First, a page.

Some homes are amazing, glowing in the sun on tree-lined streets.  Some houses, as I have stated in an earlier post, look like total crack dens.  Some houses look like they were probably once amazing…and are now homes to the animals and intravenous drug users, hiding from the cops.

I have included here some of my favorites so far.

My Fam

1910 Home of Bascom Taylor Lacey at 1559 Washington Street in Scranton, Pennsylvania.

This is the home of my great great great grandfather, Bascom Taylor Lacey.  Here is an example of a time when I was like, “I wonder if there’s any way to prove that I should have inherited his money.”  Amazing house, right?  And that name….Bascom Taylor Lacey.  A man with that name SHOULD live in that house.  A fun little sidenote about B.T.  (a nickname he often used), he was the President of the Green Ridge Club, which was a cycling club in the Scranton, PA area.  I learned recently from American Pickers that biking was a rich person’s hobby back in the early 1900s.  Bikes were VERY expensive.  Very.

The parking lot for this theatre seems to have taken over my great great uncle's home.

So, I have a great great uncle named Allison Kinsley.  It took me quite awhile to come to the realization that this man was actually a man.  Allison?  Yeah, he was a guy.  He moved to Denver, far far from the rest of my Kinsley family in Pennsylvania and New England.  He lived here in 1920 (I don’t know till when because I still don’t have a death date for him) and the Esquire didn’t open till 1927.  It was redone in the 1960s, as you can tell by its ugly boxiness.  But how about that Old Timey font on the front!  Capitol Hill is supposed to be one of the cooler and trendier ‘hoods in all of Denver.  I’m proud of my Uncle Allison.

Tucson home where my great grandparents lived.

You may be thinking, “Are those cacti in the front yard?”  That’s what I was thinking, and yes…yes, they are.  This is the house (or at least right next to the house) where my great great grandparents John Darl and Eva (Hill) Munn, moved in their middle life after their kids had grown.  They ended up moving back to Ohio later in their lives, but they spent quite awhile in Arizona when there was still not much going on there.

Andrew’s Fam

East 12th Street in Indianapolis, Indiana. There is really a house behind this.

When we were growing up we lived in a neighborhood for a few years where there existed an urban legend of a man.  His name was Weedy Man.  We called him that because he lived in a house that was so surrounded by weeds and foliage that you truly could not even see it.  When I looked this house of Andrew’s great great grandmother, Fannie (Galloway) Bastion Johnson, I was brought back to my childhood of terrifying neighborhood characters.  It looks like it was quite a large house and was probably quite lovely in 1920.  It is currently a hot mess.  This neighborhood is known for being in the middle of Sketchyville.

2021 Nowland Avenue - The home of many generations of Andrew's grandmother's family.

This house, on the near NE side of Indianapolis is where Andrew’s grandmother lived as a child.  I saw a picture of what this house looked like back then and wish I had it to post along with all this.

Friends’ Fams

4054 Saint Ferdinand Ave in St. Louis, Missouri. This was the home of Mary Margaret Hardin in 1930.

The one on the left is the home of my friend Ragin’ Nortron’s great grandmother.  You may remember a story I recently posted about Ragin’ and his family in Wabash, Indiana.  Much of his family is also from the St. Louis area.  This was one of my favorites.  You can tell that these houses were probably amazing when they were built and before they started becoming vacant lots.  I LOVE that this home still has shards of glass sitting in the frames.  I can just imagine the exciting adventures that go on behind those empty window frames.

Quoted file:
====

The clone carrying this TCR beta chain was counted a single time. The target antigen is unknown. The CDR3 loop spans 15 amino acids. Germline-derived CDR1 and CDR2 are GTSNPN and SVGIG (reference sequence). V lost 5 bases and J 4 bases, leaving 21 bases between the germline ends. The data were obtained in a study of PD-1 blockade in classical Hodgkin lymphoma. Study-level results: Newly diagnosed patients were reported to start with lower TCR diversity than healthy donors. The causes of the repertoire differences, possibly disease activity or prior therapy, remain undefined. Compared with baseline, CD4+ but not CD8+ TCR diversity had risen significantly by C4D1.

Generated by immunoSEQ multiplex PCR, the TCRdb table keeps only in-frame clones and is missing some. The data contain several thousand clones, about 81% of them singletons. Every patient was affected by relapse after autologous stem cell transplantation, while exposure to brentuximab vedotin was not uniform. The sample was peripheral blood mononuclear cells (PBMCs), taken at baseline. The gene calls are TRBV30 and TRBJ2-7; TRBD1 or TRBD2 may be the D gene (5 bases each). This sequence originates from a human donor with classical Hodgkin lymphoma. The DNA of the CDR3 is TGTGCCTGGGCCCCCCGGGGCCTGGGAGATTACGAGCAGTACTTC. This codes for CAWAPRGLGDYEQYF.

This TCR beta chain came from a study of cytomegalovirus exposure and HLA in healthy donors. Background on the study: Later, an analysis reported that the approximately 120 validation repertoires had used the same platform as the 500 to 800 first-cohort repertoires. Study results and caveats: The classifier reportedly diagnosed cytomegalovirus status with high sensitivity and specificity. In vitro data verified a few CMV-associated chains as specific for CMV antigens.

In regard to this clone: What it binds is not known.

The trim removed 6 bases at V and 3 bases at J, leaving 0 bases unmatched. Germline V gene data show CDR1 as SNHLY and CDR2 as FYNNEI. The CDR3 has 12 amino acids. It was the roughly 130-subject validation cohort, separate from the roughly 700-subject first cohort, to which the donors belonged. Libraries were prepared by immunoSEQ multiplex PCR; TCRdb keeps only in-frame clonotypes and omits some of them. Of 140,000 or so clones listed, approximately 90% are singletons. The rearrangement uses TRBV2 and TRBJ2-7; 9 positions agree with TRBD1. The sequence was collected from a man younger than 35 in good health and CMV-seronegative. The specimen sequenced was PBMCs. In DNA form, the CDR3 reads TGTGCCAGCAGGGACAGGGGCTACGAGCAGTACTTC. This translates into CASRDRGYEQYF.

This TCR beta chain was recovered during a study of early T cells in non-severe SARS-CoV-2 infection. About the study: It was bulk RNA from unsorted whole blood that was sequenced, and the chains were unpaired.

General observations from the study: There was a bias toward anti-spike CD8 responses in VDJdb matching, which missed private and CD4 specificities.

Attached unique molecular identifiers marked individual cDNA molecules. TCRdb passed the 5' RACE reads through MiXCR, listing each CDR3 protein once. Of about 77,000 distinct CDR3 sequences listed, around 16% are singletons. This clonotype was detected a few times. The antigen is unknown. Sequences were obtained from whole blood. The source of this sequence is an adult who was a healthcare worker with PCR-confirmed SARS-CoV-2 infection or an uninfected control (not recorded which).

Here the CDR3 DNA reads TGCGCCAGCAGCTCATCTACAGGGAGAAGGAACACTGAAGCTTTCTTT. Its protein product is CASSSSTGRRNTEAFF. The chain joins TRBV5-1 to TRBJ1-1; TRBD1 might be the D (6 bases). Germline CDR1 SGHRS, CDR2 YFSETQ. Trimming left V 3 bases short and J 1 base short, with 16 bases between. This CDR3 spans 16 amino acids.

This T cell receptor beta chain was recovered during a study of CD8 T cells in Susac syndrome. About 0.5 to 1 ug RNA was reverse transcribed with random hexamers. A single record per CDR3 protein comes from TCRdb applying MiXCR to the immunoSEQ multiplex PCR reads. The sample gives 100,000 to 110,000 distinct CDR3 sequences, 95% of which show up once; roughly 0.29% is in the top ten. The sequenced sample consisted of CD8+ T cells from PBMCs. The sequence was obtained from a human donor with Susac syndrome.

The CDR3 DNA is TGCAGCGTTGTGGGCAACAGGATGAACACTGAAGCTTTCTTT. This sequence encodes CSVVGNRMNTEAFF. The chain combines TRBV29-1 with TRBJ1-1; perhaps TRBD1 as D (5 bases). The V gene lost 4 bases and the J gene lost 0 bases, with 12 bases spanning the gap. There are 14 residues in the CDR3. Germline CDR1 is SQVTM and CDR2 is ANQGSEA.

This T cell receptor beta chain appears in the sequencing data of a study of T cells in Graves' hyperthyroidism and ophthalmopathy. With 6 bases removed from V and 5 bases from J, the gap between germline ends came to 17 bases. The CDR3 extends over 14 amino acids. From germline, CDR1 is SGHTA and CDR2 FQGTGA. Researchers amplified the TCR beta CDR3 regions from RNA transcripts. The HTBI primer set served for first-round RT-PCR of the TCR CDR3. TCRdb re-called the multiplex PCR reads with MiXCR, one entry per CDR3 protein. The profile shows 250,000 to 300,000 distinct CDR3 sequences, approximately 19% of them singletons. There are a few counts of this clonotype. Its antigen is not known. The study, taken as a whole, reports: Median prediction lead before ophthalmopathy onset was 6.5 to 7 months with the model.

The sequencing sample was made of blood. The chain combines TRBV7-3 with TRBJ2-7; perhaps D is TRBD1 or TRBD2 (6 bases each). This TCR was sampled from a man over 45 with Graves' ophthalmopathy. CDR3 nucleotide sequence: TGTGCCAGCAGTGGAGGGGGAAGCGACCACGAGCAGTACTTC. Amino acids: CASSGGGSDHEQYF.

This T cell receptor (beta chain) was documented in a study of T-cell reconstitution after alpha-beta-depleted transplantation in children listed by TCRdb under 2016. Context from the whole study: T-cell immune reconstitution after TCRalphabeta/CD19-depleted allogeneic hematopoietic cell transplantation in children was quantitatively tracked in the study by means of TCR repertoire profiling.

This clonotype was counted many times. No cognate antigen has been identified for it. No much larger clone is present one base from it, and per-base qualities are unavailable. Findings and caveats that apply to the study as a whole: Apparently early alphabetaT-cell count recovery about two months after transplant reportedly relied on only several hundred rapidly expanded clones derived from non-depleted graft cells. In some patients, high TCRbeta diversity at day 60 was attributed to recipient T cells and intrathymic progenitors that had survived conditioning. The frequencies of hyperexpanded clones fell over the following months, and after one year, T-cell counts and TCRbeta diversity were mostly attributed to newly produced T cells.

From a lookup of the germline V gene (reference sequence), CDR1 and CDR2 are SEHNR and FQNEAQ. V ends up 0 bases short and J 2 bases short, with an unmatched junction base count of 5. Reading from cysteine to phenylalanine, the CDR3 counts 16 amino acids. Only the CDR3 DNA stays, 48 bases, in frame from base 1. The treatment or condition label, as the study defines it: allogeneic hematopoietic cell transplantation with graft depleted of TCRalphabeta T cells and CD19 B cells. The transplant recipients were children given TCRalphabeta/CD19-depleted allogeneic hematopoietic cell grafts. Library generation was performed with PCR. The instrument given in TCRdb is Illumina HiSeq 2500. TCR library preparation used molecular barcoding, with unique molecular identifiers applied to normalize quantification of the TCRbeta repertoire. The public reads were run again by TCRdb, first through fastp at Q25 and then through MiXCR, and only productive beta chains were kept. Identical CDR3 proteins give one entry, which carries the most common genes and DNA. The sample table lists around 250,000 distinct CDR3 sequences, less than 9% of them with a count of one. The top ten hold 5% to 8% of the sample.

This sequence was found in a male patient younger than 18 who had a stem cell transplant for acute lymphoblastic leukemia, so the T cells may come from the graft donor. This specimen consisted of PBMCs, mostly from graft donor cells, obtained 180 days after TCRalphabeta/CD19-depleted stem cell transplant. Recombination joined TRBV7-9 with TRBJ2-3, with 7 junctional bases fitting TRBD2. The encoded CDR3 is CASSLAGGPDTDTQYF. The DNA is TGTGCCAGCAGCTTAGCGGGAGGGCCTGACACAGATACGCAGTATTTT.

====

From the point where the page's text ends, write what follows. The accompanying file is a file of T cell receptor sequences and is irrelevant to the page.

This used to be a house.

As we can see from the steps, this used to be a house, and was most likely the house of Andrew Brosman in 1930.  He was the great grandfather of my friend C-Dogg.  He only lived for a very short time in Indianapolis, but when he did he was located at this home at 2546 N. Harding Street.  It was probably a great place to live then, within a short walk of Riverside Park.

Illustration of Riverside Park from an old postcard.

I am a traveling fiend, and sometimes I feel like Google maps lets me take little trips to the places where my family comes from without ever leaving this great. comfy, green chair.

Any genealogists out there enjoy this little mini-hobby as well?  Anyone have another fabulous use for Google Maps?

Old Timey Pictures

I have one other friend who is really into genealogy.  We’ll call her J-Wow.  Her love for geriatric hobbies goes well beyond my own.  She also loves to knit!  She even owns a spinning wheel!  (what??)  Luckily this friend is in town, and sometimes it’s nice to have someone with me to go hunting for gravestones, or scavenge through the state library.  She is usually up for such adventures.  In fact, she has recently gotten very interested in old pictures.  Not just her own, you see.  But everyone’s.  I think this is fabulous.

J-Wow was talking the other day about this new focus of hers, and how she was really getting into her own family photos.  I, on the other hand, was lamenting my total lack of any family photos.  I mean, don’t get me wrong, my mom kept scrapbooks like a champion, but if you’d look at the shelves of pictures you would think that nothing had happened before she was born.  I would LOVE to discover some rare tin-type of my great-great uncle in his army blues.  So yeah, I’m a little jealous.

J-Wow’s plan is really great though.  She is going to collect photos that are rare and in decent conditions, saving them from the trash cans they will surely find soon, and post them on the internet for family members to find.  This will be a much easier process with any names on the back, or information in general.  I think she is doing an interesting and helpful thing for those of us out there who have NO idea what our family members looked like.